Enhanced Nurse Licensure Compact Promotes Interstate Distance Ed and Telehealth
Published by: Russ Poulin | 11/11/2015
Thank you to Nancy Spector for her guest blog post. You can see her in the WCET Annual Meeting session on Interstate Agreements in State Authorization on Wednesday, November 11 at 3:30.
The National Council of State Boards of Nursing (NCSBN) is embarking on an exciting new initiative. In May 2015 NCSBN’s membership met in Chicago at a special Delegate Assembly and voted overwhelmingly to approve the enhanced Nurse Licensure Compact (NLC) and the Advanced Practice Registered Nurse (APRN) Compact. This was an historic moment for NCSBN as it will allow nurses to practice or teach in multiple states while holding only one license.
NCSBN’s enhanced NLC and APRN Compact are modeled after the states’ compacts for a driver’s license, a model referred to as ‘mutual recognition’ The license is obtained in the home state, and there is a privilege to practice (or drive, as with the driver’s license) in remote states. With each model the individuals must obey the laws (in nursing the laws are in the Nurse Practice Act) of all states where they practice.
As background, in 1997 NCSBN’s membership endorsed the mutual recognition model, and in 1999 the first state passed NLC legislation. Nursing was the first health care discipline to adopt a compact for mutual recognition of licensure. Since 1999, 25 states have become part of this original NLC.
There were several drivers of change that have led to NCSBN developing the enhanced NLC. While the original NLC has grown to include 25 states (see map below), adoption has slowed significantly in the recent years. At the same time, there has been tremendous growth in telehealth and distance education, which meant that if states were not a part of the NLC, the nurses employed in these roles needed to be licensed in every state where they taught or practiced. Further, the Affordable Care Act (ACA) has called for increased access to care, which frequently translates to practice, teaching and using telehealth across state lines. APRNs are also essential for promoting access to care, therefore creating the need for the APRN Compact.
Responding to this need for mutual recognition of nurse licensure, in 2013, NCSBN convened a series of meetings with our membership to consider the best possible licensure model, and the decision was made to redraft the NLC, coming up with the enhanced NLC. Some of the provisions in the enhanced NLC include:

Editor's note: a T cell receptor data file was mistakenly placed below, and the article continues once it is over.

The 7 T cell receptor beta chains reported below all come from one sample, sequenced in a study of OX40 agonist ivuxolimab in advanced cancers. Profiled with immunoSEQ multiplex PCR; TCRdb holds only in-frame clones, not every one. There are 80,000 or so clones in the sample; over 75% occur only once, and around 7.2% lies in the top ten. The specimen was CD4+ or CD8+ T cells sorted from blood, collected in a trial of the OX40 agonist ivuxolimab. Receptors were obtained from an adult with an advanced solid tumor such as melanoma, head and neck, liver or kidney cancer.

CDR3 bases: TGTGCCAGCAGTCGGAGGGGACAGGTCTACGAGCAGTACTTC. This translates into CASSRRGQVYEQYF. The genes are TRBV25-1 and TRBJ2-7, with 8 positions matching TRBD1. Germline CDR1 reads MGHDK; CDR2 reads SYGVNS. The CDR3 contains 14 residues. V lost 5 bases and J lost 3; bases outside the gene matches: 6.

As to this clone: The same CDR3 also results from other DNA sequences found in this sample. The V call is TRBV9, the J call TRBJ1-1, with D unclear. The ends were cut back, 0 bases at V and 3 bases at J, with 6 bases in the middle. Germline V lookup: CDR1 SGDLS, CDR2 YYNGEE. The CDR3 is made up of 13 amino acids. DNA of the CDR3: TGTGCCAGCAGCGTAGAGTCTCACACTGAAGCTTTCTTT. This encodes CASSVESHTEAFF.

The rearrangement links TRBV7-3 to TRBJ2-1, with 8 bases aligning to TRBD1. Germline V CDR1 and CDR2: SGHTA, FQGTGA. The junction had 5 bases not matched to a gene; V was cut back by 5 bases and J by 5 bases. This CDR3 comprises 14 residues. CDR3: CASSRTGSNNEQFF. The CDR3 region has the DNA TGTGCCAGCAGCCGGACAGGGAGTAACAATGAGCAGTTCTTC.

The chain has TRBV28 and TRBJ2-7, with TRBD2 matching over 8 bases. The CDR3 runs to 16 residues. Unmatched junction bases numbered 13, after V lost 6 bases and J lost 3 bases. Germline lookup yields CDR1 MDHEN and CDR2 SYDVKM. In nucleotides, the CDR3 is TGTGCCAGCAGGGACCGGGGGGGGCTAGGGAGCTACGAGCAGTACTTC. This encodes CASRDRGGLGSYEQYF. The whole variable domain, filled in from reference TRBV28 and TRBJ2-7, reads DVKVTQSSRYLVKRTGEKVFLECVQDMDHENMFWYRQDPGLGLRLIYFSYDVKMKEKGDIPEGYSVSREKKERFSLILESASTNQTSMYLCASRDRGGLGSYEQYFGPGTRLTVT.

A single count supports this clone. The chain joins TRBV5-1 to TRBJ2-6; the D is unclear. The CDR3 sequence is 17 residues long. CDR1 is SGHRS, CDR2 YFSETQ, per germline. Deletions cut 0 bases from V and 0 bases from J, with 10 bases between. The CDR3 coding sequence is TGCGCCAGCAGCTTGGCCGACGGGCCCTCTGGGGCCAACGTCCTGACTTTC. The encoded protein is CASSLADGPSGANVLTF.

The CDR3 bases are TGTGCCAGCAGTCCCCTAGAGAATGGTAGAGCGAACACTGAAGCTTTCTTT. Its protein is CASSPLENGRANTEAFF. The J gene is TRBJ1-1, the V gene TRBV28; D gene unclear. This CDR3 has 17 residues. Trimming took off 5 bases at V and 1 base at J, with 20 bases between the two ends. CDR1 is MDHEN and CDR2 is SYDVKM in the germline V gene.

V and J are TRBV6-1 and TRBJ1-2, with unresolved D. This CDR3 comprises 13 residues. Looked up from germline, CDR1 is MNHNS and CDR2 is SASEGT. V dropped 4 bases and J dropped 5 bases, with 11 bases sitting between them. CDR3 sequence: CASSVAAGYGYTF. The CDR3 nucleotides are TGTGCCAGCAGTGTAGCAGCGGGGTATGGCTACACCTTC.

More information on the enhanced NLC and APRN Compact can be found on the NCSBN website. .
In order to adopt the new enhanced NLC, a state must enact the model language into law, and it must have the ability to conduct a federal criminal background check of a nurse upon initial licensure or licensure by endorsement. The enhanced NLC will become effective when 26 states pass legislation or December 31, 2018 whichever comes first. Already several states are moving forward with legislation. NCSBN is providing states with resources to assist them with adopting this legislation, and our staff is working closely with states that are moving forward with legislation (see pending states here: https://www.ncsbn.org/nurse-licensure-compact.htm).
In the meantime, while the enhanced NLC and APRN Compact are being adopted in states, NCSBN has developed a web page for educators teaching distance education courses so that they will be informed of any rules and regulations that they must follow in remote states. The prelicensure web page has been developed and is updated when any state legislation is changed . NCSBN is currently working to develop the same information for APRN distance education programs.
Please don’t hesitate to contact Nancy Spector (email@example.com), if you have any questions or comments. Collaboration and partnerships are crucial for the work that all of us do to promote excellence in education.
Nancy Spector, PhD, RN, FAAN
Director of Regulatory Innovations
National Council of State Boards of Nursing